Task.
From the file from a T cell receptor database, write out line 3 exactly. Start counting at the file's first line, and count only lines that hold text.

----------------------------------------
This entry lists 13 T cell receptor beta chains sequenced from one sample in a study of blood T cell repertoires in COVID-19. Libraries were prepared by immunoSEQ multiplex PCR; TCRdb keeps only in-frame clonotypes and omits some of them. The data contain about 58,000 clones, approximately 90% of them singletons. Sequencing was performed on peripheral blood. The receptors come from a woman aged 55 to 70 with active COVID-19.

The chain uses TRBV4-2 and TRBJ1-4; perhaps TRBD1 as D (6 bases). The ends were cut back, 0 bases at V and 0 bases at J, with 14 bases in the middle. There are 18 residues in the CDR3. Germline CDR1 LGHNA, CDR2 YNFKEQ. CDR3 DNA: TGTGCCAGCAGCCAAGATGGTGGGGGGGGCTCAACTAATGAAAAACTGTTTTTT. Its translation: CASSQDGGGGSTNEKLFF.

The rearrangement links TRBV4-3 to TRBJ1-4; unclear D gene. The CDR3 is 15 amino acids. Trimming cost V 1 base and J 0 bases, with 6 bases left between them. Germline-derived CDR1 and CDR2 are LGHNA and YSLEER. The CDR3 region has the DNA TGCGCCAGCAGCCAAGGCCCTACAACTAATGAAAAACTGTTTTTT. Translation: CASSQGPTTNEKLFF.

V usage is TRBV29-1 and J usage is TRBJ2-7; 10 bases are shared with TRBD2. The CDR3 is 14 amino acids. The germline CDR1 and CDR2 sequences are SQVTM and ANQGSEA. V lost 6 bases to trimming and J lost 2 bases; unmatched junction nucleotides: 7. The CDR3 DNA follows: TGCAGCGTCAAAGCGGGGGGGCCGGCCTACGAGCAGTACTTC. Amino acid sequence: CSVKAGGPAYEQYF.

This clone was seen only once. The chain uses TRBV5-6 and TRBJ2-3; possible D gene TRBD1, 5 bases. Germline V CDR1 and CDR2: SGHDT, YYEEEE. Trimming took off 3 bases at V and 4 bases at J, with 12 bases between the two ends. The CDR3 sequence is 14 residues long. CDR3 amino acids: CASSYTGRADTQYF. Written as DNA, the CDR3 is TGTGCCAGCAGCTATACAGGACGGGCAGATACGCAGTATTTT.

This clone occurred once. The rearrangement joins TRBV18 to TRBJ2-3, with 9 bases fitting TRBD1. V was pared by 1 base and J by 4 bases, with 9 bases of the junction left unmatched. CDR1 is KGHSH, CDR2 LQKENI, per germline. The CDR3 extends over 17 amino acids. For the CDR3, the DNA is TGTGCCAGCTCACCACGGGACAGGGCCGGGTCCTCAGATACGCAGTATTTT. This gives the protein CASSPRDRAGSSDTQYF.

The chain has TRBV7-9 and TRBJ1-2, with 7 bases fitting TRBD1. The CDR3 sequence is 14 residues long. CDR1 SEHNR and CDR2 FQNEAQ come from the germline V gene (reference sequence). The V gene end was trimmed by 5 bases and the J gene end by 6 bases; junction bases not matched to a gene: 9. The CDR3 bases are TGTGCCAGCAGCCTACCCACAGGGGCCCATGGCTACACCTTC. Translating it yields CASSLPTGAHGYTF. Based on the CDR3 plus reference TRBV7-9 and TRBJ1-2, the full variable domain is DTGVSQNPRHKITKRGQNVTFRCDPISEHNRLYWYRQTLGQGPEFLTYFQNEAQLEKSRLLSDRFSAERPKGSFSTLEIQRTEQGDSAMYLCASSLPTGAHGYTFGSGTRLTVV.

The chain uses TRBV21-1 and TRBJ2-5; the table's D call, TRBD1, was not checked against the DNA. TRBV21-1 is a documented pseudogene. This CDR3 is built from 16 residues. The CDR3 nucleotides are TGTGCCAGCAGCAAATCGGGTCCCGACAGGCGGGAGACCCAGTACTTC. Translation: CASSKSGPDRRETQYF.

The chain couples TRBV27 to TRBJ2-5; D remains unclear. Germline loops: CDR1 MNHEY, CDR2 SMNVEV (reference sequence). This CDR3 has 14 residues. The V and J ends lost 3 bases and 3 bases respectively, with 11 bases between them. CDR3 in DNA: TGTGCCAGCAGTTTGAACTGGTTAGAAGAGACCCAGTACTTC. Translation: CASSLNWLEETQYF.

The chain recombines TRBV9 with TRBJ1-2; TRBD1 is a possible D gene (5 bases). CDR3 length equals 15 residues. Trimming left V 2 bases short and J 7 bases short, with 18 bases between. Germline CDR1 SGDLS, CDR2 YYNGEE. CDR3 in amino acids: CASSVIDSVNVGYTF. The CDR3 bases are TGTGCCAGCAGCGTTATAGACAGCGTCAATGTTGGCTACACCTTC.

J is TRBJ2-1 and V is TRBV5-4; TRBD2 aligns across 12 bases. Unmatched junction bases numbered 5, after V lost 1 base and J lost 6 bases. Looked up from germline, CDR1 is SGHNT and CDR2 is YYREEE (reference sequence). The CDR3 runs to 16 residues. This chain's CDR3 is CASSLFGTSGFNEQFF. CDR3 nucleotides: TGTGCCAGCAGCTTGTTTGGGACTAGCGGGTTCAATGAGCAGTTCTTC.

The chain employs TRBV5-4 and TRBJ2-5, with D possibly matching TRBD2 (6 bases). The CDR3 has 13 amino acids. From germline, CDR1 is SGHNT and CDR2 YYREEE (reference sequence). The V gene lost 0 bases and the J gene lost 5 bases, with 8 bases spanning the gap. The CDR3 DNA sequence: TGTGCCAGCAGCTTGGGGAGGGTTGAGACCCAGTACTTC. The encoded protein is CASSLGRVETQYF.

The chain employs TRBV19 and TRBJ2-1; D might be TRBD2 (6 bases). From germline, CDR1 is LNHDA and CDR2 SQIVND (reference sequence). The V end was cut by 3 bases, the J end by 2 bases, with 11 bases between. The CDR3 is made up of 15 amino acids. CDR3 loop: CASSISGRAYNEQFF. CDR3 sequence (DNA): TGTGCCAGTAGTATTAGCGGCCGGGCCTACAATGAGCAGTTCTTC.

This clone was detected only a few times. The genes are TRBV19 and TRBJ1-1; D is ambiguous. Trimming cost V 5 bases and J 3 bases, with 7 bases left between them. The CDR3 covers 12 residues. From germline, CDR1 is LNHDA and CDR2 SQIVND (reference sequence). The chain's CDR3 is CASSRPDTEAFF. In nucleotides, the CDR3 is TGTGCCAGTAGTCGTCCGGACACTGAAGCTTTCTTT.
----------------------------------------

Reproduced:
The rearrangement links TRBV4-3 to TRBJ1-4; unclear D gene. The CDR3 is 15 amino acids. Trimming cost V 1 base and J 0 bases, with 6 bases left between them. Germline-derived CDR1 and CDR2 are LGHNA and YSLEER. The CDR3 region has the DNA TGCGCCAGCAGCCAAGGCCCTACAACTAATGAAAAACTGTTTTTT. Translation: CASSQGPTTNEKLFF.